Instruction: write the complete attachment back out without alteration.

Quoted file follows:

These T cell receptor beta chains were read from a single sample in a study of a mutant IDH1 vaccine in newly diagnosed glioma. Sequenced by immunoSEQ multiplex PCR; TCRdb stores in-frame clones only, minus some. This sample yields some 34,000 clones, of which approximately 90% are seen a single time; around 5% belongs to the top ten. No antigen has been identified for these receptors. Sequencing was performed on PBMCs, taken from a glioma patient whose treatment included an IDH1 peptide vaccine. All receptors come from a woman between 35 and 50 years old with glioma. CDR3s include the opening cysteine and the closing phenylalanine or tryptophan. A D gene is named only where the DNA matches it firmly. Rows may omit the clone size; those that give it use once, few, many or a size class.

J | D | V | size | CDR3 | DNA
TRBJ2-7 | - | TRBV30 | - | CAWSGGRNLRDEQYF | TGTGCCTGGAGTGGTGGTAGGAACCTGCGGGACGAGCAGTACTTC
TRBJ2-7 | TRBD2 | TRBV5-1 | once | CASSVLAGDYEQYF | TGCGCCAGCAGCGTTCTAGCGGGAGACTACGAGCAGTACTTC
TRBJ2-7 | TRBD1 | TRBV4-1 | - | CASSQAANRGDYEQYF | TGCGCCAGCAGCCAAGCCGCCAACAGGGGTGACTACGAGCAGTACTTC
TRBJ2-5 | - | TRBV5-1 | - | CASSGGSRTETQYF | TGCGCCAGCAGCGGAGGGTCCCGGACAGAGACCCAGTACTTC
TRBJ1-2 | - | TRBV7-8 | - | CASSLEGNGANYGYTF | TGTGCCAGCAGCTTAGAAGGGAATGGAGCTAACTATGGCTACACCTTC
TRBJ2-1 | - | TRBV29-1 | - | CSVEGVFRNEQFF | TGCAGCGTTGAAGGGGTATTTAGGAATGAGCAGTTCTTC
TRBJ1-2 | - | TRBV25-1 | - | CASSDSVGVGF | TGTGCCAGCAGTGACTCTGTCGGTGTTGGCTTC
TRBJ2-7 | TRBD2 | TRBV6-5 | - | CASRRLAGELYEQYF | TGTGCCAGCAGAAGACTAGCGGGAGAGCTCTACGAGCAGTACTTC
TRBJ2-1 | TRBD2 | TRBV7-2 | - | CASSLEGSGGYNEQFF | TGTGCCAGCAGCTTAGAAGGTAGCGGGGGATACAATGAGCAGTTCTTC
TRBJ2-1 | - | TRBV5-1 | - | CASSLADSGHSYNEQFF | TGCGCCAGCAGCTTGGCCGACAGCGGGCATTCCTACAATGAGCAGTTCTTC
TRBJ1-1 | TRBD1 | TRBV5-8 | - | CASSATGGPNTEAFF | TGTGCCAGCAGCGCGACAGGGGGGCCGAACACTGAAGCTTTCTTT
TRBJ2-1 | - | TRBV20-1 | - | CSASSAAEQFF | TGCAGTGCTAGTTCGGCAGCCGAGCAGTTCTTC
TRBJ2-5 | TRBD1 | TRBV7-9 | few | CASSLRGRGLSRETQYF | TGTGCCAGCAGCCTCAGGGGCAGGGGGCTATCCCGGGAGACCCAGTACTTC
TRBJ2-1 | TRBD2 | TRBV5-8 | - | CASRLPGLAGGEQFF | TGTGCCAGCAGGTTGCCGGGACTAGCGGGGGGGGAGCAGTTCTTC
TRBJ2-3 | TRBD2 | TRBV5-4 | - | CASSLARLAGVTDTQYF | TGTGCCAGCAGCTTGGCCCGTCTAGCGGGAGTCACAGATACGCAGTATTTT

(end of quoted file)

These T cell receptor beta chains were read from a single sample in a study of a mutant IDH1 vaccine in newly diagnosed glioma. Sequenced by immunoSEQ multiplex PCR; TCRdb stores in-frame clones only, minus some. This sample yields some 34,000 clones, of which approximately 90% are seen a single time; around 5% belongs to the top ten. No antigen has been identified for these receptors. Sequencing was performed on PBMCs, taken from a glioma patient whose treatment included an IDH1 peptide vaccine. All receptors come from a woman between 35 and 50 years old with glioma. CDR3s include the opening cysteine and the closing phenylalanine or tryptophan. A D gene is named only where the DNA matches it firmly. Rows may omit the clone size; those that give it use once, few, many or a size class.

J | D | V | size | CDR3 | DNA
TRBJ2-7 | - | TRBV30 | - | CAWSGGRNLRDEQYF | TGTGCCTGGAGTGGTGGTAGGAACCTGCGGGACGAGCAGTACTTC
TRBJ2-7 | TRBD2 | TRBV5-1 | once | CASSVLAGDYEQYF | TGCGCCAGCAGCGTTCTAGCGGGAGACTACGAGCAGTACTTC
TRBJ2-7 | TRBD1 | TRBV4-1 | - | CASSQAANRGDYEQYF | TGCGCCAGCAGCCAAGCCGCCAACAGGGGTGACTACGAGCAGTACTTC
TRBJ2-5 | - | TRBV5-1 | - | CASSGGSRTETQYF | TGCGCCAGCAGCGGAGGGTCCCGGACAGAGACCCAGTACTTC
TRBJ1-2 | - | TRBV7-8 | - | CASSLEGNGANYGYTF | TGTGCCAGCAGCTTAGAAGGGAATGGAGCTAACTATGGCTACACCTTC
TRBJ2-1 | - | TRBV29-1 | - | CSVEGVFRNEQFF | TGCAGCGTTGAAGGGGTATTTAGGAATGAGCAGTTCTTC
TRBJ1-2 | - | TRBV25-1 | - | CASSDSVGVGF | TGTGCCAGCAGTGACTCTGTCGGTGTTGGCTTC
TRBJ2-7 | TRBD2 | TRBV6-5 | - | CASRRLAGELYEQYF | TGTGCCAGCAGAAGACTAGCGGGAGAGCTCTACGAGCAGTACTTC
TRBJ2-1 | TRBD2 | TRBV7-2 | - | CASSLEGSGGYNEQFF | TGTGCCAGCAGCTTAGAAGGTAGCGGGGGATACAATGAGCAGTTCTTC
TRBJ2-1 | - | TRBV5-1 | - | CASSLADSGHSYNEQFF | TGCGCCAGCAGCTTGGCCGACAGCGGGCATTCCTACAATGAGCAGTTCTTC
TRBJ1-1 | TRBD1 | TRBV5-8 | - | CASSATGGPNTEAFF | TGTGCCAGCAGCGCGACAGGGGGGCCGAACACTGAAGCTTTCTTT
TRBJ2-1 | - | TRBV20-1 | - | CSASSAAEQFF | TGCAGTGCTAGTTCGGCAGCCGAGCAGTTCTTC
TRBJ2-5 | TRBD1 | TRBV7-9 | few | CASSLRGRGLSRETQYF | TGTGCCAGCAGCCTCAGGGGCAGGGGGCTATCCCGGGAGACCCAGTACTTC
TRBJ2-1 | TRBD2 | TRBV5-8 | - | CASRLPGLAGGEQFF | TGTGCCAGCAGGTTGCCGGGACTAGCGGGGGGGGAGCAGTTCTTC
TRBJ2-3 | TRBD2 | TRBV5-4 | - | CASSLARLAGVTDTQYF | TGTGCCAGCAGCTTGGCCCGTCTAGCGGGAGTCACAGATACGCAGTATTTT